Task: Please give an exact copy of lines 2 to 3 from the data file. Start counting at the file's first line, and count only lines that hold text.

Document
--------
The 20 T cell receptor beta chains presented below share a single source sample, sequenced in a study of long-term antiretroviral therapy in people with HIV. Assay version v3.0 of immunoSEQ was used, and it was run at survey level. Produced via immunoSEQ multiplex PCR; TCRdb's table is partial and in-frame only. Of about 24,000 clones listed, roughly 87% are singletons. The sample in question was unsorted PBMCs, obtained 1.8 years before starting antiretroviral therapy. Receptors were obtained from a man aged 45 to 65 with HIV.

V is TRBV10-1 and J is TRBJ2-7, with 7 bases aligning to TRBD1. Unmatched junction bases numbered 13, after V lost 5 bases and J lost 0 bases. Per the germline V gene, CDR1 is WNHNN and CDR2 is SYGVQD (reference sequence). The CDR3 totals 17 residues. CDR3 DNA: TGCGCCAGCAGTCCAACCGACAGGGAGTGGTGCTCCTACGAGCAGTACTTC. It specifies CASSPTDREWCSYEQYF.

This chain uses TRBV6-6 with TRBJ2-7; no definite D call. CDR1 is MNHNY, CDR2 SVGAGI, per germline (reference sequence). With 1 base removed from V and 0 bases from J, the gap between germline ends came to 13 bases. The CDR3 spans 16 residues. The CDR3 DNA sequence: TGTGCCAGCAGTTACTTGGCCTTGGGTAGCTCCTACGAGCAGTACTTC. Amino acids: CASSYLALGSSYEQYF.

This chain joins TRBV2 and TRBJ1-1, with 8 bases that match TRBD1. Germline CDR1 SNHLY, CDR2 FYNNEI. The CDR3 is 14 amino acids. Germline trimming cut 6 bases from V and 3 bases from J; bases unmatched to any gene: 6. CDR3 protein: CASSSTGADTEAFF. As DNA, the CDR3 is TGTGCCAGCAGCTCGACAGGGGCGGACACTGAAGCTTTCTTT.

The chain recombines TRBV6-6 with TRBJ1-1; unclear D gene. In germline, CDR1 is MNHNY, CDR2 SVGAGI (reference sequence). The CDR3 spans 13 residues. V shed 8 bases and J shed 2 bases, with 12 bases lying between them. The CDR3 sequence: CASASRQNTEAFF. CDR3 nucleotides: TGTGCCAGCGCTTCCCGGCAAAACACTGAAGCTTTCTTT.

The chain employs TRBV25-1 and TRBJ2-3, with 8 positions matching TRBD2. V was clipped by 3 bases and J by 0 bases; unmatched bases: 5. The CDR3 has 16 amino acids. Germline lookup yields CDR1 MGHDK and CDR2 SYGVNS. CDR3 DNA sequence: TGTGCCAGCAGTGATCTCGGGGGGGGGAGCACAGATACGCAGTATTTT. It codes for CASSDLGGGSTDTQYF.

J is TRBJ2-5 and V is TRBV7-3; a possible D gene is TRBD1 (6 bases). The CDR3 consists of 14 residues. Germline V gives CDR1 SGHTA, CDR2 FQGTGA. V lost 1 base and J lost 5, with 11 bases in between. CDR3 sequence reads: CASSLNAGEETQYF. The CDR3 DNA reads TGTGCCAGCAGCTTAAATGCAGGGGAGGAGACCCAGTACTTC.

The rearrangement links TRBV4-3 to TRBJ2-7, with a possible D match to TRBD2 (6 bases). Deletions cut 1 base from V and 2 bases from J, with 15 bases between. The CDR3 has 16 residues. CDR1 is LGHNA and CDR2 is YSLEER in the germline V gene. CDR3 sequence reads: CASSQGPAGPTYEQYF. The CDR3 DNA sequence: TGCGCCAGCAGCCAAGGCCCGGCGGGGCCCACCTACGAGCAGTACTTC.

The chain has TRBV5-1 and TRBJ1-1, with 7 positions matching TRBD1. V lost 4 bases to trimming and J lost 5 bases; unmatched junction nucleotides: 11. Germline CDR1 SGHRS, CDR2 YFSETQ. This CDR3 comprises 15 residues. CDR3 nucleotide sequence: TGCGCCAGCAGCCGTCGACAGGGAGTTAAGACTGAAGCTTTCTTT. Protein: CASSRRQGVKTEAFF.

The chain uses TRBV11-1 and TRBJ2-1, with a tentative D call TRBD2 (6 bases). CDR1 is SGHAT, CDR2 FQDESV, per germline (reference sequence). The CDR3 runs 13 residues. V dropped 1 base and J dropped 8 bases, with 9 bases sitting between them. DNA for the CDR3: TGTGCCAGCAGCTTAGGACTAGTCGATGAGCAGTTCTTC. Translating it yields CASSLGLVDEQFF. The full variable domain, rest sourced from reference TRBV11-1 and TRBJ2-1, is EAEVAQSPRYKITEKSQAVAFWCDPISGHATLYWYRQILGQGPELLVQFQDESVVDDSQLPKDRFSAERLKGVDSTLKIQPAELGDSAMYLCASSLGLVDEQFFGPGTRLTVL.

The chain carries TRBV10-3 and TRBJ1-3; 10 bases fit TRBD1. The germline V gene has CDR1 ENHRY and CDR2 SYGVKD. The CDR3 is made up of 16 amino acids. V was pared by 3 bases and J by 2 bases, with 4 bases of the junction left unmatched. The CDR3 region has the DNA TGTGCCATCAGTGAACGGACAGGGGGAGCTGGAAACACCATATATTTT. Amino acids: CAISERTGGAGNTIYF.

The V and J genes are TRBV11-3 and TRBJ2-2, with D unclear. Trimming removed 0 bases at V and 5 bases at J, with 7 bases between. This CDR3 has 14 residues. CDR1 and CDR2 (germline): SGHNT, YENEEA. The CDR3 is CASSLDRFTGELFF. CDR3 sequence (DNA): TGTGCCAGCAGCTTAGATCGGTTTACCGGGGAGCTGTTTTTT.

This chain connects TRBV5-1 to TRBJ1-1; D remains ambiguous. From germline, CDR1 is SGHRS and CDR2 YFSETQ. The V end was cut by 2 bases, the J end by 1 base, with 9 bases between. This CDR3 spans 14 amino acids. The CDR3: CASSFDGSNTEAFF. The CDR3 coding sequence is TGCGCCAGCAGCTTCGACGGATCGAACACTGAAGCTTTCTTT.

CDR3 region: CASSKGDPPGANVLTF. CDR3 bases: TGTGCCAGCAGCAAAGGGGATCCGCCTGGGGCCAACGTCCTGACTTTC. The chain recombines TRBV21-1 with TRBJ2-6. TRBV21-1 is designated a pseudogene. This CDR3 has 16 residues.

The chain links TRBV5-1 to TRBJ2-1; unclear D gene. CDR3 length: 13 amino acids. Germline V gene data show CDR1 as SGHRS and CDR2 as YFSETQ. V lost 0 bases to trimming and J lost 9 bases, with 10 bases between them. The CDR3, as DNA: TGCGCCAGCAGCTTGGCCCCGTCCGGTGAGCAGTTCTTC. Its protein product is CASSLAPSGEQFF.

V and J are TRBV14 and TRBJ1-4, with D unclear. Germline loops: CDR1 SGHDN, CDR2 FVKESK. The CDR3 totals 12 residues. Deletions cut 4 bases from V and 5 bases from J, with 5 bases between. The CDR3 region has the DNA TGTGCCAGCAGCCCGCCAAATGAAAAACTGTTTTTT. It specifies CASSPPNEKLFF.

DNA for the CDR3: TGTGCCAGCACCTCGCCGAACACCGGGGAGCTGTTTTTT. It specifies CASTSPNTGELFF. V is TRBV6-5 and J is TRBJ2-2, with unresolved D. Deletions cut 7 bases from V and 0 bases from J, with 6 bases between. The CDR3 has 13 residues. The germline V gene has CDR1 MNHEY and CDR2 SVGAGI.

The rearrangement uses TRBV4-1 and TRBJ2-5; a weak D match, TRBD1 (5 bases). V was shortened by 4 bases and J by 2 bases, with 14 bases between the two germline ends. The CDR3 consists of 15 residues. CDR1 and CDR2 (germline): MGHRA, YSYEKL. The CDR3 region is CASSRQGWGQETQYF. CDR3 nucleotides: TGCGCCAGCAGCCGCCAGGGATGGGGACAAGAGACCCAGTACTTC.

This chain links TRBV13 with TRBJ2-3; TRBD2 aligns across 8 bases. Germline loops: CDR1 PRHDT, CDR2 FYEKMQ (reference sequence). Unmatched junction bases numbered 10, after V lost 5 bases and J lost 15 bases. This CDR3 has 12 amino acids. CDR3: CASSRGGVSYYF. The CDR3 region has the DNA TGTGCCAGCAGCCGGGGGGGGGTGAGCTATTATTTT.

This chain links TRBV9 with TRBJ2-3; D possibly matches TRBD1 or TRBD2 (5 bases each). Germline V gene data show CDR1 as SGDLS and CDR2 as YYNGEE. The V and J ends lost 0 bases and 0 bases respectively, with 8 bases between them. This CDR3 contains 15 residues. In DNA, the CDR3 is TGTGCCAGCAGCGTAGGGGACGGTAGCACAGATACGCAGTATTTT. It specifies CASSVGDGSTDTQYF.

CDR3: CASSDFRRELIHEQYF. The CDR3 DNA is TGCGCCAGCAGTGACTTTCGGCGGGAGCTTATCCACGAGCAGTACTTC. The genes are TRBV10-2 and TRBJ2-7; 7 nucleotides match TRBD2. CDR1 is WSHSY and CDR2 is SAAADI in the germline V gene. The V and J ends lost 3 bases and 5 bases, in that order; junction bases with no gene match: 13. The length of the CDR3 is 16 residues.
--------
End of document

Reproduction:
V is TRBV10-1 and J is TRBJ2-7, with 7 bases aligning to TRBD1. Unmatched junction bases numbered 13, after V lost 5 bases and J lost 0 bases. Per the germline V gene, CDR1 is WNHNN and CDR2 is SYGVQD (reference sequence). The CDR3 totals 17 residues. CDR3 DNA: TGCGCCAGCAGTCCAACCGACAGGGAGTGGTGCTCCTACGAGCAGTACTTC. It specifies CASSPTDREWCSYEQYF.

This chain uses TRBV6-6 with TRBJ2-7; no definite D call. CDR1 is MNHNY, CDR2 SVGAGI, per germline (reference sequence). With 1 base removed from V and 0 bases from J, the gap between germline ends came to 13 bases. The CDR3 spans 16 residues. The CDR3 DNA sequence: TGTGCCAGCAGTTACTTGGCCTTGGGTAGCTCCTACGAGCAGTACTTC. Amino acids: CASSYLALGSSYEQYF.